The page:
A Brief History of Dorchester
Settled by passengers from the Mary and John about June 1, 1630, Dorchester originally was one of the largest towns in the Massachusetts Bay Colony and included South Boston, Hyde Park, Milton, Wrentham, Stoughton, Dedham, Sharon, Foxboro, and Canton. The town remained a rural farming community until its annexation to Boston on January 4, 1870. Each of Dorchester's villages has played a part in its history: Mattapan, Neponset, Cedar Grove, Lower Mills, Peabody Square, Field's Corner/Commercial Point, Codman Square, Franklin Park/Franklin Field, Meeting-House Hill, Glover's Corner/Savin Hill, Grove Hall, Upham's Corner, and Edward Everett Square/Columbia. Dorchester's residents have seen and participated in many famous events in our country's history including the Salem witch trials, the King Philip War in 1675-76, the French & Indian Wars, Shay's Rebellion and many others. The population has grown from 2,347 in the year 1800 to 8,000 in 1850 to 40,000 in 1892 to 125,000 in 1917. The explosive increase in numbers occurred after Dorchester's citizens passed the motion for annexation with 928 voting in favor and 726 opposed.*
Dorchester is now the largest and most populous community in Boston (on par with the population of Cambridge, the 4th largest city in Massachusetts) with many European Americans (and is still a center of Irish American immigration), African Americans, Caribbean Americans, Latinos, and East and Southeast Asian Americans. Recently, there has been an influx of young professionals, gay men, and working artists to the neighborhood, adding to its diversity. The last half of the 20th century was particularly influential for the current culture of Dorchester, as immigrants from Puerto Rico, the Dominican Republic, Haiti, Jamaica, Trinidad and Tobago, Vietnam, Cape Verde, as well as other Latin American, Asian, and African nations, began to settle here. Dorchester is now more diverse than at any point in its long history, and home to more people from more countries than ever before. These immigrants helped revive economically many areas of the neighborhood by opening ethnic stores and restaurants.**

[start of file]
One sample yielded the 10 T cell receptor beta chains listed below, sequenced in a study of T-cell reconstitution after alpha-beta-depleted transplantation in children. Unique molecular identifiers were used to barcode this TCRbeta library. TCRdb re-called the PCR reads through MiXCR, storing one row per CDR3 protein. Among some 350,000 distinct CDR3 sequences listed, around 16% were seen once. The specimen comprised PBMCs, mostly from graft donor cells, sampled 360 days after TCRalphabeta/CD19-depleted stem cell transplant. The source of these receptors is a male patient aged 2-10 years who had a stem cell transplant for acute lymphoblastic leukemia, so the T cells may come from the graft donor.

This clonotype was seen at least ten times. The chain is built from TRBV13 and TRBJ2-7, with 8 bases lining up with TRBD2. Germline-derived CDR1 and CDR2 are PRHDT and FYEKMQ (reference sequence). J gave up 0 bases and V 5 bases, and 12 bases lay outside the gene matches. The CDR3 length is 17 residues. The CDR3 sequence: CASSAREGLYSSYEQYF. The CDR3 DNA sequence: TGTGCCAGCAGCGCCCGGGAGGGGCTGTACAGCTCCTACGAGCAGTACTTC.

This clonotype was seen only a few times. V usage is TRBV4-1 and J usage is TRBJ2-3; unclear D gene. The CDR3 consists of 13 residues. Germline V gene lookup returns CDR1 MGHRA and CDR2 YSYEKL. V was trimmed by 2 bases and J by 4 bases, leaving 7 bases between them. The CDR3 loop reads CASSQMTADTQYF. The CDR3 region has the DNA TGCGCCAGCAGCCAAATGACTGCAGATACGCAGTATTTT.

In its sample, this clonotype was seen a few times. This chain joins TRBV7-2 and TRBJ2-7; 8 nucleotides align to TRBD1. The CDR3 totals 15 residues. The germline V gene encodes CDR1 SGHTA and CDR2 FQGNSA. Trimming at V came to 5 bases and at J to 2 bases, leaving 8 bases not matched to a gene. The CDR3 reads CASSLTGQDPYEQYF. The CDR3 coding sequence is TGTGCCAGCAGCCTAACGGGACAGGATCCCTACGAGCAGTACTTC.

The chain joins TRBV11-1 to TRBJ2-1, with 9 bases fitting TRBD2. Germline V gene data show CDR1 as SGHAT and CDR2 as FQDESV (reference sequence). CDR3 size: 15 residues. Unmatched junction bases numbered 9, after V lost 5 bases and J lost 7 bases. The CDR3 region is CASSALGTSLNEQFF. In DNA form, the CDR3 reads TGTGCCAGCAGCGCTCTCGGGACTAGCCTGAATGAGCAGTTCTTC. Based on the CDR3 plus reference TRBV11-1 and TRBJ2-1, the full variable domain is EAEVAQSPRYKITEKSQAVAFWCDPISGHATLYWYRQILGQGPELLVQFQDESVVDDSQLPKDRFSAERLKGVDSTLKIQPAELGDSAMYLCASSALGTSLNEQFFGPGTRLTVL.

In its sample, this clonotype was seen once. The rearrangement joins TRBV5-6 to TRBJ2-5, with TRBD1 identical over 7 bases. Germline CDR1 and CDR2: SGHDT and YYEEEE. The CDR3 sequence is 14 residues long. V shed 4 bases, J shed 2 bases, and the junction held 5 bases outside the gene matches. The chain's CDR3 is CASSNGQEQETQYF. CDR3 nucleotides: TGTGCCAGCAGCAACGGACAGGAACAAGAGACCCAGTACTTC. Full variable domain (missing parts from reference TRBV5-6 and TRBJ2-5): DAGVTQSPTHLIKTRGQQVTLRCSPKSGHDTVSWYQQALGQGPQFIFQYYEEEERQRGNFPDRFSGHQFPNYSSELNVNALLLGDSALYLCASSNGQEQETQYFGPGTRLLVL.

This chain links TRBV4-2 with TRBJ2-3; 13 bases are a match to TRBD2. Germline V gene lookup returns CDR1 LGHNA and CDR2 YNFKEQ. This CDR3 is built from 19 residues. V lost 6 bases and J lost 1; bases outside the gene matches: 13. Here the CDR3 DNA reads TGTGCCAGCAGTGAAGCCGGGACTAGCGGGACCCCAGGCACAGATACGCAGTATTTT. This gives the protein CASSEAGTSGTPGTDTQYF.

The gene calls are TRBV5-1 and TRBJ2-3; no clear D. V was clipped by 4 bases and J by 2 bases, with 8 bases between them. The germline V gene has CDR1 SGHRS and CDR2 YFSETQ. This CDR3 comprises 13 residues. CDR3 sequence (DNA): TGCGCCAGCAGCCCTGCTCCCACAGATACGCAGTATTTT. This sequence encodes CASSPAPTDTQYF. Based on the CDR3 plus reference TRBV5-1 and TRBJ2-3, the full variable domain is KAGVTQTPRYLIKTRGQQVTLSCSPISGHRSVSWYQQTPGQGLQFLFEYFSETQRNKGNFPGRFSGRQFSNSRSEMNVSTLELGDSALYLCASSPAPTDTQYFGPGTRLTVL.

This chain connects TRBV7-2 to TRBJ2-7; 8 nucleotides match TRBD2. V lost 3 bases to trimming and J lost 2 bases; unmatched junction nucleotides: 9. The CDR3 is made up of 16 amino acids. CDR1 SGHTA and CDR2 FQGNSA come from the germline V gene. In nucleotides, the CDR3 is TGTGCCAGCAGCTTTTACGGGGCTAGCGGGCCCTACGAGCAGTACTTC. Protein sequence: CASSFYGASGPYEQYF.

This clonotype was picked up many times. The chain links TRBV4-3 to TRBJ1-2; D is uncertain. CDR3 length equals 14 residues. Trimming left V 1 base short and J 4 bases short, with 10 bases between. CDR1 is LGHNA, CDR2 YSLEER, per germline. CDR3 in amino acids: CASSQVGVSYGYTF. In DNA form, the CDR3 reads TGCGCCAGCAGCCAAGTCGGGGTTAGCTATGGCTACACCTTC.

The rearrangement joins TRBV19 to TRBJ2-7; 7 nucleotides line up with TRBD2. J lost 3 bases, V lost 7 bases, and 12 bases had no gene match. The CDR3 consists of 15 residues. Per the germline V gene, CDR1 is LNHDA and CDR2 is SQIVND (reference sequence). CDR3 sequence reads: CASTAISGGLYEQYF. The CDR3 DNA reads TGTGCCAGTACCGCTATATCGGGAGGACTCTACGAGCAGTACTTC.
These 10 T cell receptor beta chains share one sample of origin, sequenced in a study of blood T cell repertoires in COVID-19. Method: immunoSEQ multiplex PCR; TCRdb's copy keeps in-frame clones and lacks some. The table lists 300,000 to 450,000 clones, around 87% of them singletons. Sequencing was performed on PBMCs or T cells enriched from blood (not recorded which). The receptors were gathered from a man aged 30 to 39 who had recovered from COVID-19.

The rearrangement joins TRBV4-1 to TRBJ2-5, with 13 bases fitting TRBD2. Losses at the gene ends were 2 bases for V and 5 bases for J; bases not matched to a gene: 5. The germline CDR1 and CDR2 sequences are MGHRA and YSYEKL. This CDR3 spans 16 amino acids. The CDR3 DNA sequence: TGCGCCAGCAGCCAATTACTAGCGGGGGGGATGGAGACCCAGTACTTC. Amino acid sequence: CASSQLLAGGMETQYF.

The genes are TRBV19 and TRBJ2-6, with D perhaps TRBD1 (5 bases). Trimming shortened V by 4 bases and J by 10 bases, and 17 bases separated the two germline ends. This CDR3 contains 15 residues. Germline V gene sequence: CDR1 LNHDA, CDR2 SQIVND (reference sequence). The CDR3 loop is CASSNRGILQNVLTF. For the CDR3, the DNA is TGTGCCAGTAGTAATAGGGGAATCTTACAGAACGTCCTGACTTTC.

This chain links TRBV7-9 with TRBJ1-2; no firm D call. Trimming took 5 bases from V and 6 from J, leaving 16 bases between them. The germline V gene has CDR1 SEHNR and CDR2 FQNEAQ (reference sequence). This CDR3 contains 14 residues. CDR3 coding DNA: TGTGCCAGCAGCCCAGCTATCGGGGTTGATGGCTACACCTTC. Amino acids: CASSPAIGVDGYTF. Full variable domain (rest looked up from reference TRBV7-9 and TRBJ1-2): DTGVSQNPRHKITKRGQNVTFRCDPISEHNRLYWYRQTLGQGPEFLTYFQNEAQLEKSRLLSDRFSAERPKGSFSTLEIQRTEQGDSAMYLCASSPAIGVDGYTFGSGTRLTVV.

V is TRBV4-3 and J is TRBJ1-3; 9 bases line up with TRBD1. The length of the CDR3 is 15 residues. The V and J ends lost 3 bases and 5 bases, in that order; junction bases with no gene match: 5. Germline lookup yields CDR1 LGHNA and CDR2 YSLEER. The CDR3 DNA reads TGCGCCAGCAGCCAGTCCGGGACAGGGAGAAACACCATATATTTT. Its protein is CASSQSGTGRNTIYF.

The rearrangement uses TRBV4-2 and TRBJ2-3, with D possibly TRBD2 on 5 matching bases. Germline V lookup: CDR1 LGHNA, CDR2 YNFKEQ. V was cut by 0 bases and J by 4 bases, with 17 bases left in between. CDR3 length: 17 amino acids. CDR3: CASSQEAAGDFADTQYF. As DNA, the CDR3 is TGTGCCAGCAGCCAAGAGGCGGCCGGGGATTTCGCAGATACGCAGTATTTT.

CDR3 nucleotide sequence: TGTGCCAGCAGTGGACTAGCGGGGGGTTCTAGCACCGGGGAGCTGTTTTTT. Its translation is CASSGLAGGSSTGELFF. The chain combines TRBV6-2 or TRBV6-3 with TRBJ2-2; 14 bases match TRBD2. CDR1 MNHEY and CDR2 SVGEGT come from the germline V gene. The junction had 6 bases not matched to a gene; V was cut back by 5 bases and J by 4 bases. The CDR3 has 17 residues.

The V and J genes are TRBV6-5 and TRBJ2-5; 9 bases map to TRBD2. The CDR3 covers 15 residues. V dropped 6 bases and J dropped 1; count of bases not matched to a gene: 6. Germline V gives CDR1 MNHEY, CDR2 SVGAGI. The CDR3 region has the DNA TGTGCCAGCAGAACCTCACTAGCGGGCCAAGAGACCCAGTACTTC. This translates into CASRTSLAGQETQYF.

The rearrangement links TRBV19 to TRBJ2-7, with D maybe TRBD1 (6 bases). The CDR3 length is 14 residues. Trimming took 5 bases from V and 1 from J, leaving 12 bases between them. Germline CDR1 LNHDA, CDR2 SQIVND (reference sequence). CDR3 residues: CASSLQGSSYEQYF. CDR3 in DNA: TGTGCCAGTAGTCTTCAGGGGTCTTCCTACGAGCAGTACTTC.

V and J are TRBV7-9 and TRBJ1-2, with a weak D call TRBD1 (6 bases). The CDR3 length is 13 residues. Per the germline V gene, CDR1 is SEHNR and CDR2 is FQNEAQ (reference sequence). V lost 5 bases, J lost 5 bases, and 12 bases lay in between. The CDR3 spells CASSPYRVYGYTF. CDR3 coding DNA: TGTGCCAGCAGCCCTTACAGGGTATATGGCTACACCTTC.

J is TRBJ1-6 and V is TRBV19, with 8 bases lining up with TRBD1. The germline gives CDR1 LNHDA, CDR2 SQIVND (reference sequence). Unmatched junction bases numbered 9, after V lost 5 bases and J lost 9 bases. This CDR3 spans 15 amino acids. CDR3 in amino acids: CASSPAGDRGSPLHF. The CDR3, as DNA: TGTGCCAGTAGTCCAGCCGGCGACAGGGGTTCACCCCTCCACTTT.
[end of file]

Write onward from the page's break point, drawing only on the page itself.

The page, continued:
Dorchester is the home to the first community health center in the United States, the Geiger-Gibson Community Health Center; the John F. Kennedy Library and Museum; the oldest surviving home in the City of Boston, the James Blake House; the oldest public elementary school in North America, the Mather School; the first chocolate manufacturer in the United States, Baker's Chocolate; and the largest copyrighted work of art in the world, the Rainbow Tank.
For more information check out:
- The Dorchester Atheneum
- A brief history of Dorchester and Codman Square, written by the CEO and co-founder of the Codman Square Health Center, Bill Walczak.
- The Dorchester Reporter's resources on the history of our great neighborhood.